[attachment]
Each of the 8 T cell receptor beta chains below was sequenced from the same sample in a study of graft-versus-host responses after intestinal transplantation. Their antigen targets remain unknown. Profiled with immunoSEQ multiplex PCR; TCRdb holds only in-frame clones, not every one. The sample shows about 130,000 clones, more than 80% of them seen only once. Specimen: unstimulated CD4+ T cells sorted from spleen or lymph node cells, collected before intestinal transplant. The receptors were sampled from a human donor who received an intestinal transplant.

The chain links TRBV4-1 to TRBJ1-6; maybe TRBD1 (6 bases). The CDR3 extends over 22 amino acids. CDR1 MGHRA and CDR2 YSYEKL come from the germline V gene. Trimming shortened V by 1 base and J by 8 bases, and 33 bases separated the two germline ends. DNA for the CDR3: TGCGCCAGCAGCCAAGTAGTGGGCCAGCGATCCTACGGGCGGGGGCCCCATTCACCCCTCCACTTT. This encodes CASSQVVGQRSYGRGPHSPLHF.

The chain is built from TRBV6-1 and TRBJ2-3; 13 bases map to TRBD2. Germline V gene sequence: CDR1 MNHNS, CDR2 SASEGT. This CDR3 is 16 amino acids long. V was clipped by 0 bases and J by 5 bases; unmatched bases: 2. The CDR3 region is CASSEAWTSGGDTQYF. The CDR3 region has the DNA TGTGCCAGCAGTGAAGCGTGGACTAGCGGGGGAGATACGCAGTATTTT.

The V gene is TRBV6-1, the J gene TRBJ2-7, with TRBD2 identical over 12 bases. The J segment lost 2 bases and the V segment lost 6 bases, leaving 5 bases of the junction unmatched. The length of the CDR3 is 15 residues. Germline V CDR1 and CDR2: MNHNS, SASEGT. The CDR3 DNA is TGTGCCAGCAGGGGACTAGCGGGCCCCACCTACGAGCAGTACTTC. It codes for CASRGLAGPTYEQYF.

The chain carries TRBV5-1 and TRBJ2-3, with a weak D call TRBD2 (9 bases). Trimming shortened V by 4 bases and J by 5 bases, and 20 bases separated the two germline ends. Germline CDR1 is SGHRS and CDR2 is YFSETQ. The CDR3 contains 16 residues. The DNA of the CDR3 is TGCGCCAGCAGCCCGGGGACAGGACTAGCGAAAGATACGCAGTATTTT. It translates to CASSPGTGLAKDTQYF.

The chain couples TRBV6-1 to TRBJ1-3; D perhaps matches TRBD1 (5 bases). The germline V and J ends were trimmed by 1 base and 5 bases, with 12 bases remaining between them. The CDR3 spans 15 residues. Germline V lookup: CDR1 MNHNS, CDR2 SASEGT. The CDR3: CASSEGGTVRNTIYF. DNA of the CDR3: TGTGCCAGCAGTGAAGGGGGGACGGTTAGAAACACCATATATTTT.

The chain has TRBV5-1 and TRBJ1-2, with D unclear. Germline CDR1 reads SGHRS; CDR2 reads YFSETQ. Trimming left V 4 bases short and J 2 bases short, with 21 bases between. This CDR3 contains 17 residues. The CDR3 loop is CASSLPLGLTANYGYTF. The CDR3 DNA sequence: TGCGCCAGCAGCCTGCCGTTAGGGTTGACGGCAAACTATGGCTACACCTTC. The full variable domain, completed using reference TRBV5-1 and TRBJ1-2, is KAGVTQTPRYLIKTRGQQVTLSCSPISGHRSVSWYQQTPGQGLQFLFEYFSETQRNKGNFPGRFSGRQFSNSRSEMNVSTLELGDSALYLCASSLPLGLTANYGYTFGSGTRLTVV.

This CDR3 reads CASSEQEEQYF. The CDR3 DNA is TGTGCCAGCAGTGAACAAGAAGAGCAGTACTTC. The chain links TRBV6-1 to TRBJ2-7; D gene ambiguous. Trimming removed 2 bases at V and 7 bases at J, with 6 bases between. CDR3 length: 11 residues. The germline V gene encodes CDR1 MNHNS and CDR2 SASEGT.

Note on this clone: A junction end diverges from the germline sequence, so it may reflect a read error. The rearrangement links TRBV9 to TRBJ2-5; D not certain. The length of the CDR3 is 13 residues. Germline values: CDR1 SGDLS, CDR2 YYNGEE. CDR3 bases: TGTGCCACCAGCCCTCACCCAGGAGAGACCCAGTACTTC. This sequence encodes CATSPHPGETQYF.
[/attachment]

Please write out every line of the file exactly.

Each of the 8 T cell receptor beta chains below was sequenced from the same sample in a study of graft-versus-host responses after intestinal transplantation. Their antigen targets remain unknown. Profiled with immunoSEQ multiplex PCR; TCRdb holds only in-frame clones, not every one. The sample shows about 130,000 clones, more than 80% of them seen only once. Specimen: unstimulated CD4+ T cells sorted from spleen or lymph node cells, collected before intestinal transplant. The receptors were sampled from a human donor who received an intestinal transplant.

The chain links TRBV4-1 to TRBJ1-6; maybe TRBD1 (6 bases). The CDR3 extends over 22 amino acids. CDR1 MGHRA and CDR2 YSYEKL come from the germline V gene. Trimming shortened V by 1 base and J by 8 bases, and 33 bases separated the two germline ends. DNA for the CDR3: TGCGCCAGCAGCCAAGTAGTGGGCCAGCGATCCTACGGGCGGGGGCCCCATTCACCCCTCCACTTT. This encodes CASSQVVGQRSYGRGPHSPLHF.

The chain is built from TRBV6-1 and TRBJ2-3; 13 bases map to TRBD2. Germline V gene sequence: CDR1 MNHNS, CDR2 SASEGT. This CDR3 is 16 amino acids long. V was clipped by 0 bases and J by 5 bases; unmatched bases: 2. The CDR3 region is CASSEAWTSGGDTQYF. The CDR3 region has the DNA TGTGCCAGCAGTGAAGCGTGGACTAGCGGGGGAGATACGCAGTATTTT.

The V gene is TRBV6-1, the J gene TRBJ2-7, with TRBD2 identical over 12 bases. The J segment lost 2 bases and the V segment lost 6 bases, leaving 5 bases of the junction unmatched. The length of the CDR3 is 15 residues. Germline V CDR1 and CDR2: MNHNS, SASEGT. The CDR3 DNA is TGTGCCAGCAGGGGACTAGCGGGCCCCACCTACGAGCAGTACTTC. It codes for CASRGLAGPTYEQYF.

The chain carries TRBV5-1 and TRBJ2-3, with a weak D call TRBD2 (9 bases). Trimming shortened V by 4 bases and J by 5 bases, and 20 bases separated the two germline ends. Germline CDR1 is SGHRS and CDR2 is YFSETQ. The CDR3 contains 16 residues. The DNA of the CDR3 is TGCGCCAGCAGCCCGGGGACAGGACTAGCGAAAGATACGCAGTATTTT. It translates to CASSPGTGLAKDTQYF.

The chain couples TRBV6-1 to TRBJ1-3; D perhaps matches TRBD1 (5 bases). The germline V and J ends were trimmed by 1 base and 5 bases, with 12 bases remaining between them. The CDR3 spans 15 residues. Germline V lookup: CDR1 MNHNS, CDR2 SASEGT. The CDR3: CASSEGGTVRNTIYF. DNA of the CDR3: TGTGCCAGCAGTGAAGGGGGGACGGTTAGAAACACCATATATTTT.

The chain has TRBV5-1 and TRBJ1-2, with D unclear. Germline CDR1 reads SGHRS; CDR2 reads YFSETQ. Trimming left V 4 bases short and J 2 bases short, with 21 bases between. This CDR3 contains 17 residues. The CDR3 loop is CASSLPLGLTANYGYTF. The CDR3 DNA sequence: TGCGCCAGCAGCCTGCCGTTAGGGTTGACGGCAAACTATGGCTACACCTTC. The full variable domain, completed using reference TRBV5-1 and TRBJ1-2, is KAGVTQTPRYLIKTRGQQVTLSCSPISGHRSVSWYQQTPGQGLQFLFEYFSETQRNKGNFPGRFSGRQFSNSRSEMNVSTLELGDSALYLCASSLPLGLTANYGYTFGSGTRLTVV.

This CDR3 reads CASSEQEEQYF. The CDR3 DNA is TGTGCCAGCAGTGAACAAGAAGAGCAGTACTTC. The chain links TRBV6-1 to TRBJ2-7; D gene ambiguous. Trimming removed 2 bases at V and 7 bases at J, with 6 bases between. CDR3 length: 11 residues. The germline V gene encodes CDR1 MNHNS and CDR2 SASEGT.

Note on this clone: A junction end diverges from the germline sequence, so it may reflect a read error. The rearrangement links TRBV9 to TRBJ2-5; D not certain. The length of the CDR3 is 13 residues. Germline values: CDR1 SGDLS, CDR2 YYNGEE. CDR3 bases: TGTGCCACCAGCCCTCACCCAGGAGAGACCCAGTACTTC. This sequence encodes CATSPHPGETQYF.